Richmond Valley Council, Portia Walker-Fernando, Casino, Independent
Tell us about where you live and your family.
I am a proud Bundjalung female, newly become a wife and mother to five beautiful children in a blended family. My family ties are all around Casino and Tabulam and Woodenbong.
I have lived in Casino for the past five years. I decided to move back onto my own country, on Gallibal Land, when I had my first daughter, and have been home since.
I did take a short hiatus to Sydney, but home was calling me whilst I was pregnant with my youngest boy. Since then, I have been actively working in community to try to improve access to youth programs and working with community to advocate for more locally based support.
If you’ve been a councillor – what are you most proud of in your previous term?
I have not as yet. But I have been previously on the NSW Youth Advisory Council for 2020/2021 and am currently serving as a Australian Youth Advocate for Mental Health as part of the Visible Project with Headspace, which is a national group.
What do you bring to the role of councillor this election?
I am willing to listen to community and in a meaningful way, either advocate for community, or where possible, provide a safe space for community to advocate for themselves, including equipping community with the necessary tools to do so.
I am also passionate and caring and compassionate and above all, I uphold my integrity and ensure that I am transparent in all my doings.
What brings you joy in life?
My children and helping others. That sounds cliche, but in all honesty, I love helping my community. If that means putting in the hard work, that means I will do what I need to, to ensure that I am doing what is best for others and beneficial.
My children are also the most important drivers in my life and bring me most joy. I just want to ensure that I am committing to being apart of the building of a better future for them, inclusive of all of the next generation.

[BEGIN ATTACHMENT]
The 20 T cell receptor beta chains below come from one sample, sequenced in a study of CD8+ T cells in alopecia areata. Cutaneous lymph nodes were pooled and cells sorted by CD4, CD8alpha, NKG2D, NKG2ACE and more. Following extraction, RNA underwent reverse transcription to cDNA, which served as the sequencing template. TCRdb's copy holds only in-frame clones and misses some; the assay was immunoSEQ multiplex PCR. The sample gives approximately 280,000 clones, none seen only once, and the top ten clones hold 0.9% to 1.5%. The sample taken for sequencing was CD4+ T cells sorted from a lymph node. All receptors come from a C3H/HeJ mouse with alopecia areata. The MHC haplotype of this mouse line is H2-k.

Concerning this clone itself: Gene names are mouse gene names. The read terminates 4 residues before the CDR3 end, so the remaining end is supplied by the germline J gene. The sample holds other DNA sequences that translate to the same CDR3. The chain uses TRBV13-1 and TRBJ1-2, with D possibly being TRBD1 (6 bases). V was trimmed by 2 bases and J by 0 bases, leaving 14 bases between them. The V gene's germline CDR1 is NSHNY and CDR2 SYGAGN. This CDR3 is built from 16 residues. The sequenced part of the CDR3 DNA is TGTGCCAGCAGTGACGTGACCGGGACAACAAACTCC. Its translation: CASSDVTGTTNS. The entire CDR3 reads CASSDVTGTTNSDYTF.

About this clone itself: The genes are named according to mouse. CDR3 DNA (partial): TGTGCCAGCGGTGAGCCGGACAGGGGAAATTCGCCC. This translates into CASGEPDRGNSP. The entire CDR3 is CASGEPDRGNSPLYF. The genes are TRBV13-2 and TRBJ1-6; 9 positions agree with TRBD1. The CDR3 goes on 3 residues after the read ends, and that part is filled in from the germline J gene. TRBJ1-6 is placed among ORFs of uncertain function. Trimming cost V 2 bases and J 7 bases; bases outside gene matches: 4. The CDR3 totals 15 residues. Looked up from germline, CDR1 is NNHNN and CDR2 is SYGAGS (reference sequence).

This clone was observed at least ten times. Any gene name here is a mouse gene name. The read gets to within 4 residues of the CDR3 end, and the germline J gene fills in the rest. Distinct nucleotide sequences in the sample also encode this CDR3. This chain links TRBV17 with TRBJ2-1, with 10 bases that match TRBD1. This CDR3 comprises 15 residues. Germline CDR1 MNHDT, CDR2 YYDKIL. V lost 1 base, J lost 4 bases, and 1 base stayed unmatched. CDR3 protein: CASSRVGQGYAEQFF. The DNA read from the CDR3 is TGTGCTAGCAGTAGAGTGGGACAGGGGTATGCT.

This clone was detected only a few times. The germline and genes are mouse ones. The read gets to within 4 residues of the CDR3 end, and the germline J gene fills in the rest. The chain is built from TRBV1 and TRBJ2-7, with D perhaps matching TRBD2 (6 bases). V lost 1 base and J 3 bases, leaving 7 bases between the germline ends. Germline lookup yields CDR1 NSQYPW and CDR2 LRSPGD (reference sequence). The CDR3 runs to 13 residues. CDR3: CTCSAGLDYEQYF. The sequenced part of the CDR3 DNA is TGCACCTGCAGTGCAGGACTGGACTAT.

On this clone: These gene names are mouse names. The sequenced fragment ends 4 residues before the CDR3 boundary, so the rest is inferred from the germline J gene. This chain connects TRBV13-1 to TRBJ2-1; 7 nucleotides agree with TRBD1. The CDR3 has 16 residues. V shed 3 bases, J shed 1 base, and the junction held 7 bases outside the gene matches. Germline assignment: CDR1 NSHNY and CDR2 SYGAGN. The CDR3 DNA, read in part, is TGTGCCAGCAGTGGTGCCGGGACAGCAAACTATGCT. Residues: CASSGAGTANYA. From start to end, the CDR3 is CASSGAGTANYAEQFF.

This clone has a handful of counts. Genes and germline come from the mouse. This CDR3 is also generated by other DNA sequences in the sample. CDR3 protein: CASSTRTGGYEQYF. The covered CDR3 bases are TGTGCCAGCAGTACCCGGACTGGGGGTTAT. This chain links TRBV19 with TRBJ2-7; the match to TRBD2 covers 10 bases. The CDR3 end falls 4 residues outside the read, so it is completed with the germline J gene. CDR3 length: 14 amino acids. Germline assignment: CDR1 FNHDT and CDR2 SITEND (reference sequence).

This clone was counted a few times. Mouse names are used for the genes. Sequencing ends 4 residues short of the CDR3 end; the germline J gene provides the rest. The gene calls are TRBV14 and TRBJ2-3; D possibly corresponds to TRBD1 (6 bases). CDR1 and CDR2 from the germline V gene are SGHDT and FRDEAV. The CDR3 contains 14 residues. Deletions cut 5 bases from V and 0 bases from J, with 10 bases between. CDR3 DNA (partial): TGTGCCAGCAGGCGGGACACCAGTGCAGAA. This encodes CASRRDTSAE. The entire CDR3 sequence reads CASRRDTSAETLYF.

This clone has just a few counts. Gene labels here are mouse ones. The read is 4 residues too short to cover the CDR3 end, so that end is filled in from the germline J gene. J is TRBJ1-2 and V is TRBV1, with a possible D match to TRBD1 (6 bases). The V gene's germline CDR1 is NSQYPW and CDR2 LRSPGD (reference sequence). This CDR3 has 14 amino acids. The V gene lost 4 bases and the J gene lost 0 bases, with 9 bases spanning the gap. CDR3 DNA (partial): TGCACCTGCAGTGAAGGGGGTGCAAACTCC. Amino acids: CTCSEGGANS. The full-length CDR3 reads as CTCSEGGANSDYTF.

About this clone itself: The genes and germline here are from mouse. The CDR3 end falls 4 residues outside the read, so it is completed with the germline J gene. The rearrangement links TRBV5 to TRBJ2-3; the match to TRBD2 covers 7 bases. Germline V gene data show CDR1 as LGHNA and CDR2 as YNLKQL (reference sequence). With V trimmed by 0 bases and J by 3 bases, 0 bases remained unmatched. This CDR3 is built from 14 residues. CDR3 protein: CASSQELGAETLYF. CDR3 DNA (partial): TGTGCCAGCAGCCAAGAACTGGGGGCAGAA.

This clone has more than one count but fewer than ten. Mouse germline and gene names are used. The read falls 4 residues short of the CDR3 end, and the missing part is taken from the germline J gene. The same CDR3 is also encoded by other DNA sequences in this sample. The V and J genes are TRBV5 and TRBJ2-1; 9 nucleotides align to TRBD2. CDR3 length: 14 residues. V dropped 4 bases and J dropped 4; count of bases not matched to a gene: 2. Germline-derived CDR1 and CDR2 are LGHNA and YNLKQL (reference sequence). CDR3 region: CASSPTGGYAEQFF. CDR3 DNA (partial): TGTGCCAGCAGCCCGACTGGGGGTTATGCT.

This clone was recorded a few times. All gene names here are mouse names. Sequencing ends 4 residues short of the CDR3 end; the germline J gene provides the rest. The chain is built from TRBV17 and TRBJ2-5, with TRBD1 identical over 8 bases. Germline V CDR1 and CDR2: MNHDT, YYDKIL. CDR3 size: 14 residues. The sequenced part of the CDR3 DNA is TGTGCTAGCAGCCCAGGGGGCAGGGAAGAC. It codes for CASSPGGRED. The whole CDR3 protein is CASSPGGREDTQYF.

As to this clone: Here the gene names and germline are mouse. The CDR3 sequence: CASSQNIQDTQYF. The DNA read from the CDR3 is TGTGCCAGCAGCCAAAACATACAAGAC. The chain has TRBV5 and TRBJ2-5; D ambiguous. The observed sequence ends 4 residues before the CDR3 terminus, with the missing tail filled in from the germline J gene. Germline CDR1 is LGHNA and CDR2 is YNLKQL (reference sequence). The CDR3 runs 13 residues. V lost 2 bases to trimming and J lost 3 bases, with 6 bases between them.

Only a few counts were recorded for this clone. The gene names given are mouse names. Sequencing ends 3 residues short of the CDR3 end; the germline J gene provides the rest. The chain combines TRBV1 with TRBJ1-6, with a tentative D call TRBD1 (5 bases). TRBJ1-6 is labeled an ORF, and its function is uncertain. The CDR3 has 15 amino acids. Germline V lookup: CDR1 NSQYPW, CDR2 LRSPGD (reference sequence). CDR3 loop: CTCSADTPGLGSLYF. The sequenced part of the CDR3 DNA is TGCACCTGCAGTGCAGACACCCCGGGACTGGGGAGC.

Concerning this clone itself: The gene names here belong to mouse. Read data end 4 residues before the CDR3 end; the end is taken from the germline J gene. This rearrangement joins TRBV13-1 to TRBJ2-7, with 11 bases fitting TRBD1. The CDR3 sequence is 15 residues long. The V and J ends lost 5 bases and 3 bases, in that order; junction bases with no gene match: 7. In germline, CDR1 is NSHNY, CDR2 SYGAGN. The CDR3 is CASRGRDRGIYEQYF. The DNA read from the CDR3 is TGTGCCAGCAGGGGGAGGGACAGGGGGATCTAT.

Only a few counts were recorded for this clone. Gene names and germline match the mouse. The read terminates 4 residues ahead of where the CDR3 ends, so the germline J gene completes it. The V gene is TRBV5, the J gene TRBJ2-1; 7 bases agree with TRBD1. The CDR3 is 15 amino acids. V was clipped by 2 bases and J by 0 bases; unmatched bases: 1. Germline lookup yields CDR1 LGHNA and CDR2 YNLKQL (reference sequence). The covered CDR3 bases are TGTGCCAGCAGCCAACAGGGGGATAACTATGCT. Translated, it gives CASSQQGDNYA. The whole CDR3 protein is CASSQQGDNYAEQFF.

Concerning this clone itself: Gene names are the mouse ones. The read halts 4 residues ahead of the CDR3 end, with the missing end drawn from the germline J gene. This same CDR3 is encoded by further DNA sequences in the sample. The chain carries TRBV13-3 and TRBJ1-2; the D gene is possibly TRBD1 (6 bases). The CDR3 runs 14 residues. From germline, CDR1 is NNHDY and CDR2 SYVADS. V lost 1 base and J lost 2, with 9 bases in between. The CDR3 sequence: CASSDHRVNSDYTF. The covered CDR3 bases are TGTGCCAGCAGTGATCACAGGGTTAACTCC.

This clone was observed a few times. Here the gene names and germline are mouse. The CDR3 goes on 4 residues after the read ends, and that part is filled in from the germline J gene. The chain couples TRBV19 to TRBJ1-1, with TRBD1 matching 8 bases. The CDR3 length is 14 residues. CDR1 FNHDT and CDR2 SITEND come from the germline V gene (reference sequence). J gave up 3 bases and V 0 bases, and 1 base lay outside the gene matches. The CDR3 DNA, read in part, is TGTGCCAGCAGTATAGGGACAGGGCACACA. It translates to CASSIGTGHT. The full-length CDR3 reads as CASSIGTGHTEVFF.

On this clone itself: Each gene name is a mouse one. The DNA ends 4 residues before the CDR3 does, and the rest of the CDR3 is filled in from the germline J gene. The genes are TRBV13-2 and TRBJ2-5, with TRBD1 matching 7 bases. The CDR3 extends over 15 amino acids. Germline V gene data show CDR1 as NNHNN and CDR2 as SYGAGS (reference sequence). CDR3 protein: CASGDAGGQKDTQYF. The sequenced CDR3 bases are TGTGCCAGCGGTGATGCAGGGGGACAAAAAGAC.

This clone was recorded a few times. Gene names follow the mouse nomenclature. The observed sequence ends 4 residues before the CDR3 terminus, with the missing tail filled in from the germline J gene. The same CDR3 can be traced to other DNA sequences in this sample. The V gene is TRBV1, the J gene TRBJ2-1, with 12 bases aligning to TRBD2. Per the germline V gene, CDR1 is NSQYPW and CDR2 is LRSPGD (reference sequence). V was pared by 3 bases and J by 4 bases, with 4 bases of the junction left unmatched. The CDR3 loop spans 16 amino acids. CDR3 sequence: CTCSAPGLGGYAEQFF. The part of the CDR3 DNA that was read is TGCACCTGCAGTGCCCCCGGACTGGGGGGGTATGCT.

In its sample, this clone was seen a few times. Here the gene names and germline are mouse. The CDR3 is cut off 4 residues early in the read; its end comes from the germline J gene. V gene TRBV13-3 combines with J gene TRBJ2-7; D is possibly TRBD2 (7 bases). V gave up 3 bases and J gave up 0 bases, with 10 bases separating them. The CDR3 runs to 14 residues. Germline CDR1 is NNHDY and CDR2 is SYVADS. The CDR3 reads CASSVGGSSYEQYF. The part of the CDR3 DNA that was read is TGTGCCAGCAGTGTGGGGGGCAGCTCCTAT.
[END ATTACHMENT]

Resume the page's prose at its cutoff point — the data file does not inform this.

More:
What difficulties does your community face?
One of my passions is advocating for more mental health support.
Currently, I am seeing a huge issue with lack of localised mental health support and an inundation of existing support. We are also experiencing a number of suicides and as a community, we are all feeling that.
We have a general lack of services in the Richmond Valley.
The assumption that everything is accessible because it is in Lismore is not fair to our communities, and I understand that there needs to be more advocacy for further support services and programs and activities localised to the Richmond Valley LGA.
It is hard to narrow down just one thing, because then we can discuss the current housing crisis and limited employment opportunities and tourism opportunities.
What is your job? What do you like/dislike about it?
I recently finished working at the Aboriginal Women’s Refuge in Lismore, to continue working as a Youth Engagement Worker with Connect Northern Rivers. I love this job because I get to work with young people in Casino, which includes assisting with the Friday Night Youth Nights, and during the day, supporting disengaged young people to reengage in something they are interested in, be it employment, training, or study.
This work enables me to work young people who would otherwise fall through the gap and have difficulty accessing supports.
Connect is also supportive of running programs in the area that would benefit and improve the wellbeing of young people in the area, as well as the community.
Dare to dream – what is your vision for your region?
I would love to see a thriving community with an increased tourism opportunity and showcasing the amazing land we have and features, as well as further archiving the historical stories and significance of the area.
I would also love to see more localised supports in the Richmond Valley, without the need to travel for essential services, such as mental health services, medical services, shopping for essentials (including clothing).